Information received from the Eastern Cape Department of Education is that a preliminary investigation is currently being conducted by the Eastern Cape Office of the Premier and the Provincial Department of Public Works and the Eastern Cape Department of Education. The companies involved are Kwikspace, E-kwibuild and Parkhomes. The details of the amounts paid, schools affected, whether tenders were issued will be available as soon as the investigation is concluded and it is on the basis of the findings and recommendations that a determination will be made on the course of action.

21 September 2018 - NW2215

Profile picture: Alberts, Adv A

Alberts, Adv A to ask the Minister of Finance

(1)With reference to his reply to question 1578 on 4 July 2018 regarding the Public Investment Corporation (PIC) and the Government Employees Pension Fund’s approval of a loan of R50 billion to Eskom, what are the due diligence criteria for PIC when a short-term loan is considered; (2) (a) is the specified due diligence criteria an accepted process which has been approved by the PIC board and (b) does the process correspond with industry acceptable investment criteria; (3) was a proper due diligence conducted in terms of the specified criteria on the R5 billion loan to Eskom; if not, what is the position in this regard; if so, (4) whether he can provide supporting documentation of this?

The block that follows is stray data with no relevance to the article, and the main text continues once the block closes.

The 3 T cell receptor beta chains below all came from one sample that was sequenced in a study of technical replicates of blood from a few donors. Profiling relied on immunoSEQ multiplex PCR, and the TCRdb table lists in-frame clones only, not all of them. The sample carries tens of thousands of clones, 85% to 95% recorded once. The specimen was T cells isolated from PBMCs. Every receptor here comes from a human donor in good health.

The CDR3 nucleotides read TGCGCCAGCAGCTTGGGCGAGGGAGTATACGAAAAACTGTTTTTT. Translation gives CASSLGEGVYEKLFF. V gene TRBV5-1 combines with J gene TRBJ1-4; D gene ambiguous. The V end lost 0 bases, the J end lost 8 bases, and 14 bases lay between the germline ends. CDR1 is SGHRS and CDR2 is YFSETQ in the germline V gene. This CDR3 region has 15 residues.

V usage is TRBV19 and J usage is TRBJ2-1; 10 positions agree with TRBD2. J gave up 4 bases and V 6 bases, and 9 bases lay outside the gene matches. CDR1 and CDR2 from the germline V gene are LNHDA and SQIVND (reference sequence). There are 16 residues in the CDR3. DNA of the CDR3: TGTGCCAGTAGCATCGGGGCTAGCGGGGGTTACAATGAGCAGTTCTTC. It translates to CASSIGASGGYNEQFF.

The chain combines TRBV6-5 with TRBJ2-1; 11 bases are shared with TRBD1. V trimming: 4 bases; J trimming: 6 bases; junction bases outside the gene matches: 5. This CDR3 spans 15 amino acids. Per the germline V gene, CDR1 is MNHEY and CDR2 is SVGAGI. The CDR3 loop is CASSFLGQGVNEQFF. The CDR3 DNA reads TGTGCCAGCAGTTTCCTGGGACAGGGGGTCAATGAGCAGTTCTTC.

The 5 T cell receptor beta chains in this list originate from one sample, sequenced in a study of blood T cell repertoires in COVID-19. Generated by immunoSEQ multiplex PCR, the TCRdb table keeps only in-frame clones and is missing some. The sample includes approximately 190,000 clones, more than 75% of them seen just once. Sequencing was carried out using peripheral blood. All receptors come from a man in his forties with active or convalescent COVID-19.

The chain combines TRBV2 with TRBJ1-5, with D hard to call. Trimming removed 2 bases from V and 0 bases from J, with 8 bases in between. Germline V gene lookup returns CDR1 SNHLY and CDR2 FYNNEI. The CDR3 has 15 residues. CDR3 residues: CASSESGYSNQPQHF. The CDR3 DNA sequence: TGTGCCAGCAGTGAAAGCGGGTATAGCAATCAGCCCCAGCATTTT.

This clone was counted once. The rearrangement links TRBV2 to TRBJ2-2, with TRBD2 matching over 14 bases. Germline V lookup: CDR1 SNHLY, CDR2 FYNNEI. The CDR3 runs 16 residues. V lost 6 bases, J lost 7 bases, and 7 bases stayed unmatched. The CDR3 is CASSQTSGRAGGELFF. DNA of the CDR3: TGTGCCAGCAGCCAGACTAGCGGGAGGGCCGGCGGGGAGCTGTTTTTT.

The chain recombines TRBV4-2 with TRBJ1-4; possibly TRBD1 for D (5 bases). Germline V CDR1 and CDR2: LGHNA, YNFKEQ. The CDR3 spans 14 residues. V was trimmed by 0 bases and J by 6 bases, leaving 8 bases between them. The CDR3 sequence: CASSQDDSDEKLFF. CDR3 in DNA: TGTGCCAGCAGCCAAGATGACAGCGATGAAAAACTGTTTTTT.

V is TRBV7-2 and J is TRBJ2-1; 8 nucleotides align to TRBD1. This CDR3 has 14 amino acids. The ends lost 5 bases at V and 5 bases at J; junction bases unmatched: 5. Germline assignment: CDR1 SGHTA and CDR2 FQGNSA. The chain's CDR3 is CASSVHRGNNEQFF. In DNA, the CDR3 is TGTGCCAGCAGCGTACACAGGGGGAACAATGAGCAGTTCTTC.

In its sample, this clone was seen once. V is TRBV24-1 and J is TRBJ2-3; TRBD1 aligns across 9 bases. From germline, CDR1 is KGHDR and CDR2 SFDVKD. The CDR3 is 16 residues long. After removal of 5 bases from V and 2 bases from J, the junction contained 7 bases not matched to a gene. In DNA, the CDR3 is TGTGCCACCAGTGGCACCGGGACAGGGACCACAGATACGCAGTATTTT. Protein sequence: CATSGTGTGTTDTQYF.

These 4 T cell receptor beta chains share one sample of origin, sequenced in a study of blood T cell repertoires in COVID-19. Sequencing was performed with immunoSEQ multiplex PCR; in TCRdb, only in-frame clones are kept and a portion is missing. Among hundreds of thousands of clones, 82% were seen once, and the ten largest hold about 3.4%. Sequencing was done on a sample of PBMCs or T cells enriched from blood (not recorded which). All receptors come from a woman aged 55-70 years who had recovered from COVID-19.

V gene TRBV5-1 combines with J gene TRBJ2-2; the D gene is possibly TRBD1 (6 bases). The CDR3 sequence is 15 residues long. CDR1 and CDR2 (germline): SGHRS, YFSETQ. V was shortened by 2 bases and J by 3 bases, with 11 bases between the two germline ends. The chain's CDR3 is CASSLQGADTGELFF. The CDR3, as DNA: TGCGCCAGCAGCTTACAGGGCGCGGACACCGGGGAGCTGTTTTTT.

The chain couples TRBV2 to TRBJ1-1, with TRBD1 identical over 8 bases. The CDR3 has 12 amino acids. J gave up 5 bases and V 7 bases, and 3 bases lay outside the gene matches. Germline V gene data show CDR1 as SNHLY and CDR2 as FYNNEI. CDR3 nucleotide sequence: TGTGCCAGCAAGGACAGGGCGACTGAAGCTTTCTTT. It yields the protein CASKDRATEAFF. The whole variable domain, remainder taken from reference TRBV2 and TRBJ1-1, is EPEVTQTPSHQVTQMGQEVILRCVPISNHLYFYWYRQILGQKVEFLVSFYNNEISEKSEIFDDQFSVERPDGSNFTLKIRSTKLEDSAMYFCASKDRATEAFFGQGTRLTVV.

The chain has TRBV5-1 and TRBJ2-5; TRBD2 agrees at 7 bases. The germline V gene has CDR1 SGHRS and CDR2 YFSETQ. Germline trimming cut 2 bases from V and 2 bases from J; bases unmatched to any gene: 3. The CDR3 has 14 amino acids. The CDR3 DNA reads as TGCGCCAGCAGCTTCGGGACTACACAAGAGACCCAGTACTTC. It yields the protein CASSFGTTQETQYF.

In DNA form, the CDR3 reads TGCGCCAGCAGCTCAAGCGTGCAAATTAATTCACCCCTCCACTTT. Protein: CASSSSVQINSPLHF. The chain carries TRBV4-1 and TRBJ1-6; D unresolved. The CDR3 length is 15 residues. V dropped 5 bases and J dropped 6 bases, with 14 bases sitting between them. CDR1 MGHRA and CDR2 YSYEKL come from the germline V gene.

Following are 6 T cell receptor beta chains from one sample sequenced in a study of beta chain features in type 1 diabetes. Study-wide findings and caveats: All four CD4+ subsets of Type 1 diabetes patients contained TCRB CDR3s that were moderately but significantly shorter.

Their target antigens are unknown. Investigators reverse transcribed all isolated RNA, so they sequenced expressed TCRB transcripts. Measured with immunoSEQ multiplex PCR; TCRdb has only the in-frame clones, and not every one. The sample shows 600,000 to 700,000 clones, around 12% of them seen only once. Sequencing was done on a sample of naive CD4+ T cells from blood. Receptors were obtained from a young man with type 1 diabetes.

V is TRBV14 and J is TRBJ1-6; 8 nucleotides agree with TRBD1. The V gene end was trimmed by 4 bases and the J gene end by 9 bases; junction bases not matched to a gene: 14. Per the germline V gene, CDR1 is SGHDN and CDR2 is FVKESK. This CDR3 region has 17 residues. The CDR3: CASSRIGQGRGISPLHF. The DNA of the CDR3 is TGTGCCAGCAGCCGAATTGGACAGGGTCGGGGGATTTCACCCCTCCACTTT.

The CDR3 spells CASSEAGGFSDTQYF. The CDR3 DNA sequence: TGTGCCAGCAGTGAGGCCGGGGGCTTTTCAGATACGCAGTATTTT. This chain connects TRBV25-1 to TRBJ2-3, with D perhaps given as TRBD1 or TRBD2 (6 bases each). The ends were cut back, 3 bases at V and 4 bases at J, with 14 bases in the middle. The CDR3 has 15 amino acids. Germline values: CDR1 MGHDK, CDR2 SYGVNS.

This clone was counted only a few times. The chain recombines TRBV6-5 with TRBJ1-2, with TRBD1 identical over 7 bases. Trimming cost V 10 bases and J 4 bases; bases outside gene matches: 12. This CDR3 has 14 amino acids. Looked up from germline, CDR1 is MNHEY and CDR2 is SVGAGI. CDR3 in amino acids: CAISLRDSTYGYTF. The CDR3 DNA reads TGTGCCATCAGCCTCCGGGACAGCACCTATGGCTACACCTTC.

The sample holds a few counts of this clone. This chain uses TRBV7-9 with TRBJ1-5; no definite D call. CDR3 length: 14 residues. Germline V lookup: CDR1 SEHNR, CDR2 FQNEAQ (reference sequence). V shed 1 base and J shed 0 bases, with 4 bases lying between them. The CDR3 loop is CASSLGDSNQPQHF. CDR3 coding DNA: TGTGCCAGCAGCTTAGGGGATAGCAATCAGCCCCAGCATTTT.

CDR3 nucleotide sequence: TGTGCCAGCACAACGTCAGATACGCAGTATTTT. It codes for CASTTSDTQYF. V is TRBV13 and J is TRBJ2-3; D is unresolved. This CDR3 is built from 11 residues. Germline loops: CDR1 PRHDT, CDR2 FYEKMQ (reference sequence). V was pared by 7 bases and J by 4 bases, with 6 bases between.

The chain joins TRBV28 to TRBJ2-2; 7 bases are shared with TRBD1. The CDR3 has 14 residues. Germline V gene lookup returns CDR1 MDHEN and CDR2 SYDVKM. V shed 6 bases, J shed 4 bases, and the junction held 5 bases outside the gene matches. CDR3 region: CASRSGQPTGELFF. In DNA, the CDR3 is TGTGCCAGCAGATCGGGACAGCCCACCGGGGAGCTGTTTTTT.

Reply:

(1) At the outset it should be noted that the loan amount was R5 billion and not R50 billion and the loan was paid back on 1 March 2018 with interest of approximately R30 million which accrued to the Government Employees Pension Fund (GEPF).

Similar to all other investments the loan to Eskom was subjected to the PIC’s investment processes, which is set out below:

Mandates and Mandate Fit

The PIC’s investment decisions are informed by the provisions of mandates entered into between the PIC and its clients. These mandates are approved by the FSB and, amongst others, they prescribe strategic asset allocations and the asset classes in which the PIC can invest, the risk parameters as well as portfolio limits, with the ultimate objective of generating sustainable returns for the clients on whose behalf the PIC invests.

It is a requirement that any transaction funded by the PIC should fit the mandate and any investment that is misaligned with the mandate cannot be funded. If a transaction fits the mandate, then it is subjected to a thorough due diligence process before an investment decision is taken.